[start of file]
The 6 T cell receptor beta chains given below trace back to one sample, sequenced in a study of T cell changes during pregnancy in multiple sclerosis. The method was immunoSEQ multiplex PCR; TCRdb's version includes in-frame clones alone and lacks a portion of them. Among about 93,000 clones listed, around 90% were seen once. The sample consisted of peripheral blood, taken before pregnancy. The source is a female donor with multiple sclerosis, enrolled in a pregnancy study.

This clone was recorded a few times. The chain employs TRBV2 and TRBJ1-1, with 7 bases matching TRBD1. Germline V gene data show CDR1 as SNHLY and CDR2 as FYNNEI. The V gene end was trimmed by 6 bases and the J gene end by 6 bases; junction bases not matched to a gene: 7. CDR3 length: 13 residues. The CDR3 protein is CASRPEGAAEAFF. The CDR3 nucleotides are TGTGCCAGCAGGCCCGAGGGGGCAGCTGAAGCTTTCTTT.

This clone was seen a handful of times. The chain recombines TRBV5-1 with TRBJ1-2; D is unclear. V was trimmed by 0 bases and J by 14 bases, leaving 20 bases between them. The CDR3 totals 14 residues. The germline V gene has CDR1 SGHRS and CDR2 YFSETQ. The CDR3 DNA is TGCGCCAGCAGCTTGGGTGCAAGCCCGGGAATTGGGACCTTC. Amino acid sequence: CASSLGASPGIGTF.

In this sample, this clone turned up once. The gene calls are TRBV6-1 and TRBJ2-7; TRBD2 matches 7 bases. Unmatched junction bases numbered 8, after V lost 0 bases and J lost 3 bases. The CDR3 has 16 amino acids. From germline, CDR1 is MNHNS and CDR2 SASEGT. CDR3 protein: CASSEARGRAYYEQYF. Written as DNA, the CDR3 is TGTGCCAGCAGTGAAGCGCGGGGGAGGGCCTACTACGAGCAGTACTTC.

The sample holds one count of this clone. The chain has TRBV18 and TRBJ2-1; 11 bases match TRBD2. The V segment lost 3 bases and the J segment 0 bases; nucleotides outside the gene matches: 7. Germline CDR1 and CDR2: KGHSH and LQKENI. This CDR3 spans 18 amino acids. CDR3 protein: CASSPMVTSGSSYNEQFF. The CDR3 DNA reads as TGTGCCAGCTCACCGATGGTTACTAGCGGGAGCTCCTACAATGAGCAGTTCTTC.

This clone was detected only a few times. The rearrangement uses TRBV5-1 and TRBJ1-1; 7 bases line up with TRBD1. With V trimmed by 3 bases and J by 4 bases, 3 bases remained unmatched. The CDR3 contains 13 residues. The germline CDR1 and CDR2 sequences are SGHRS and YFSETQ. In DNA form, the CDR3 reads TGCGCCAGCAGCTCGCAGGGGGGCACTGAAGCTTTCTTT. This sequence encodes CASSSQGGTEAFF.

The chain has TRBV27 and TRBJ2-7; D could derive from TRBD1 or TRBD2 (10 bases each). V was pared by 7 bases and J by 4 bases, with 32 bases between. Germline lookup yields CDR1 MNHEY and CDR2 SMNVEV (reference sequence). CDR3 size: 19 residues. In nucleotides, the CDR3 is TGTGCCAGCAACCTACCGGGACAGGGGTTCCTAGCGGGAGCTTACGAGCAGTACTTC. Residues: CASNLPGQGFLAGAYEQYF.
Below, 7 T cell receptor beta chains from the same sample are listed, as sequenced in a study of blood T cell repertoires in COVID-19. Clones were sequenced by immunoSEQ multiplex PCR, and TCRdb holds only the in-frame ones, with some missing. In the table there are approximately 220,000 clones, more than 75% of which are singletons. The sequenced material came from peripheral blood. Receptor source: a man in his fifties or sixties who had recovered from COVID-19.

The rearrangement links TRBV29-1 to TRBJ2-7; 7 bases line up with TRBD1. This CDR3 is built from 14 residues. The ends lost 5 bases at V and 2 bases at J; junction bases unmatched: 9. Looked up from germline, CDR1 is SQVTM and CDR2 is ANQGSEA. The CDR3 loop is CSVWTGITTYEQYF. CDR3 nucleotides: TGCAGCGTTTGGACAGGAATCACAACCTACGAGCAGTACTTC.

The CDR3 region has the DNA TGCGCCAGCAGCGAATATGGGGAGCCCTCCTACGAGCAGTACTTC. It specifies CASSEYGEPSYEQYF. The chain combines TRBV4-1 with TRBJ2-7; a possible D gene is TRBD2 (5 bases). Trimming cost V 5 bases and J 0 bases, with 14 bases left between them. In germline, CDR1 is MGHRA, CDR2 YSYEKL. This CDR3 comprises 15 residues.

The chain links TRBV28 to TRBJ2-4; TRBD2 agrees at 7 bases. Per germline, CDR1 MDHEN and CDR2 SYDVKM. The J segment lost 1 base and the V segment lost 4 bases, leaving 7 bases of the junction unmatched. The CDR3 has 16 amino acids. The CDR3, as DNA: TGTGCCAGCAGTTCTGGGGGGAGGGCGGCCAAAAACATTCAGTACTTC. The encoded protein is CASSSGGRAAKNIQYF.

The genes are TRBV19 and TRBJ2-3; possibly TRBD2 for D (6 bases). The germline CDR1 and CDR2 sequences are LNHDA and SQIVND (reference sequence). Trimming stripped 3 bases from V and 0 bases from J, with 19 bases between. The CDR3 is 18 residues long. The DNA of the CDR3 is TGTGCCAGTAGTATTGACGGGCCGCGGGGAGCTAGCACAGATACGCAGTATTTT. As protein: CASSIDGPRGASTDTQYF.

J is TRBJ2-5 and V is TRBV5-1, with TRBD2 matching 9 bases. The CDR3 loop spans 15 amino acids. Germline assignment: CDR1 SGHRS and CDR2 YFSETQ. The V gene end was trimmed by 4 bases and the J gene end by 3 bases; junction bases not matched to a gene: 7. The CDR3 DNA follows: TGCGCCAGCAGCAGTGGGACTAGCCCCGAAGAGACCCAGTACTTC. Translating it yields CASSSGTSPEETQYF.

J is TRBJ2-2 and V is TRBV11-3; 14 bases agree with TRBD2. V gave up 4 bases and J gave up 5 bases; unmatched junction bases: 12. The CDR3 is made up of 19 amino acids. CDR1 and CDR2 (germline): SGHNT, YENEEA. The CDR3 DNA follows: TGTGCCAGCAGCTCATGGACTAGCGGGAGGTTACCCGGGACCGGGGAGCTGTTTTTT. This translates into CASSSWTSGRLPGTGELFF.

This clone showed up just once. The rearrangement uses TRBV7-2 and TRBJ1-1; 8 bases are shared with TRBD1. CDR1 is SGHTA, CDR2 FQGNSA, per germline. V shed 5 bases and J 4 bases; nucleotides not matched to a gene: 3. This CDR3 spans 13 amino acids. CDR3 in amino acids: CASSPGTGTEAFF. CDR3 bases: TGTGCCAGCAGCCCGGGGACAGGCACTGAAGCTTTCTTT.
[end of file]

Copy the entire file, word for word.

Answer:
The 6 T cell receptor beta chains given below trace back to one sample, sequenced in a study of T cell changes during pregnancy in multiple sclerosis. The method was immunoSEQ multiplex PCR; TCRdb's version includes in-frame clones alone and lacks a portion of them. Among about 93,000 clones listed, around 90% were seen once. The sample consisted of peripheral blood, taken before pregnancy. The source is a female donor with multiple sclerosis, enrolled in a pregnancy study.

This clone was recorded a few times. The chain employs TRBV2 and TRBJ1-1, with 7 bases matching TRBD1. Germline V gene data show CDR1 as SNHLY and CDR2 as FYNNEI. The V gene end was trimmed by 6 bases and the J gene end by 6 bases; junction bases not matched to a gene: 7. CDR3 length: 13 residues. The CDR3 protein is CASRPEGAAEAFF. The CDR3 nucleotides are TGTGCCAGCAGGCCCGAGGGGGCAGCTGAAGCTTTCTTT.

This clone was seen a handful of times. The chain recombines TRBV5-1 with TRBJ1-2; D is unclear. V was trimmed by 0 bases and J by 14 bases, leaving 20 bases between them. The CDR3 totals 14 residues. The germline V gene has CDR1 SGHRS and CDR2 YFSETQ. The CDR3 DNA is TGCGCCAGCAGCTTGGGTGCAAGCCCGGGAATTGGGACCTTC. Amino acid sequence: CASSLGASPGIGTF.

In this sample, this clone turned up once. The gene calls are TRBV6-1 and TRBJ2-7; TRBD2 matches 7 bases. Unmatched junction bases numbered 8, after V lost 0 bases and J lost 3 bases. The CDR3 has 16 amino acids. From germline, CDR1 is MNHNS and CDR2 SASEGT. CDR3 protein: CASSEARGRAYYEQYF. Written as DNA, the CDR3 is TGTGCCAGCAGTGAAGCGCGGGGGAGGGCCTACTACGAGCAGTACTTC.

The sample holds one count of this clone. The chain has TRBV18 and TRBJ2-1; 11 bases match TRBD2. The V segment lost 3 bases and the J segment 0 bases; nucleotides outside the gene matches: 7. Germline CDR1 and CDR2: KGHSH and LQKENI. This CDR3 spans 18 amino acids. CDR3 protein: CASSPMVTSGSSYNEQFF. The CDR3 DNA reads as TGTGCCAGCTCACCGATGGTTACTAGCGGGAGCTCCTACAATGAGCAGTTCTTC.

This clone was detected only a few times. The rearrangement uses TRBV5-1 and TRBJ1-1; 7 bases line up with TRBD1. With V trimmed by 3 bases and J by 4 bases, 3 bases remained unmatched. The CDR3 contains 13 residues. The germline CDR1 and CDR2 sequences are SGHRS and YFSETQ. In DNA form, the CDR3 reads TGCGCCAGCAGCTCGCAGGGGGGCACTGAAGCTTTCTTT. This sequence encodes CASSSQGGTEAFF.

The chain has TRBV27 and TRBJ2-7; D could derive from TRBD1 or TRBD2 (10 bases each). V was pared by 7 bases and J by 4 bases, with 32 bases between. Germline lookup yields CDR1 MNHEY and CDR2 SMNVEV (reference sequence). CDR3 size: 19 residues. In nucleotides, the CDR3 is TGTGCCAGCAACCTACCGGGACAGGGGTTCCTAGCGGGAGCTTACGAGCAGTACTTC. Residues: CASNLPGQGFLAGAYEQYF.
Below, 7 T cell receptor beta chains from the same sample are listed, as sequenced in a study of blood T cell repertoires in COVID-19. Clones were sequenced by immunoSEQ multiplex PCR, and TCRdb holds only the in-frame ones, with some missing. In the table there are approximately 220,000 clones, more than 75% of which are singletons. The sequenced material came from peripheral blood. Receptor source: a man in his fifties or sixties who had recovered from COVID-19.

The rearrangement links TRBV29-1 to TRBJ2-7; 7 bases line up with TRBD1. This CDR3 is built from 14 residues. The ends lost 5 bases at V and 2 bases at J; junction bases unmatched: 9. Looked up from germline, CDR1 is SQVTM and CDR2 is ANQGSEA. The CDR3 loop is CSVWTGITTYEQYF. CDR3 nucleotides: TGCAGCGTTTGGACAGGAATCACAACCTACGAGCAGTACTTC.

The CDR3 region has the DNA TGCGCCAGCAGCGAATATGGGGAGCCCTCCTACGAGCAGTACTTC. It specifies CASSEYGEPSYEQYF. The chain combines TRBV4-1 with TRBJ2-7; a possible D gene is TRBD2 (5 bases). Trimming cost V 5 bases and J 0 bases, with 14 bases left between them. In germline, CDR1 is MGHRA, CDR2 YSYEKL. This CDR3 comprises 15 residues.

The chain links TRBV28 to TRBJ2-4; TRBD2 agrees at 7 bases. Per germline, CDR1 MDHEN and CDR2 SYDVKM. The J segment lost 1 base and the V segment lost 4 bases, leaving 7 bases of the junction unmatched. The CDR3 has 16 amino acids. The CDR3, as DNA: TGTGCCAGCAGTTCTGGGGGGAGGGCGGCCAAAAACATTCAGTACTTC. The encoded protein is CASSSGGRAAKNIQYF.

The genes are TRBV19 and TRBJ2-3; possibly TRBD2 for D (6 bases). The germline CDR1 and CDR2 sequences are LNHDA and SQIVND (reference sequence). Trimming stripped 3 bases from V and 0 bases from J, with 19 bases between. The CDR3 is 18 residues long. The DNA of the CDR3 is TGTGCCAGTAGTATTGACGGGCCGCGGGGAGCTAGCACAGATACGCAGTATTTT. As protein: CASSIDGPRGASTDTQYF.

J is TRBJ2-5 and V is TRBV5-1, with TRBD2 matching 9 bases. The CDR3 loop spans 15 amino acids. Germline assignment: CDR1 SGHRS and CDR2 YFSETQ. The V gene end was trimmed by 4 bases and the J gene end by 3 bases; junction bases not matched to a gene: 7. The CDR3 DNA follows: TGCGCCAGCAGCAGTGGGACTAGCCCCGAAGAGACCCAGTACTTC. Translating it yields CASSSGTSPEETQYF.

J is TRBJ2-2 and V is TRBV11-3; 14 bases agree with TRBD2. V gave up 4 bases and J gave up 5 bases; unmatched junction bases: 12. The CDR3 is made up of 19 amino acids. CDR1 and CDR2 (germline): SGHNT, YENEEA. The CDR3 DNA follows: TGTGCCAGCAGCTCATGGACTAGCGGGAGGTTACCCGGGACCGGGGAGCTGTTTTTT. This translates into CASSSWTSGRLPGTGELFF.

This clone showed up just once. The rearrangement uses TRBV7-2 and TRBJ1-1; 8 bases are shared with TRBD1. CDR1 is SGHTA, CDR2 FQGNSA, per germline. V shed 5 bases and J 4 bases; nucleotides not matched to a gene: 3. This CDR3 spans 13 amino acids. CDR3 in amino acids: CASSPGTGTEAFF. CDR3 bases: TGTGCCAGCAGCCCGGGGACAGGCACTGAAGCTTTCTTT.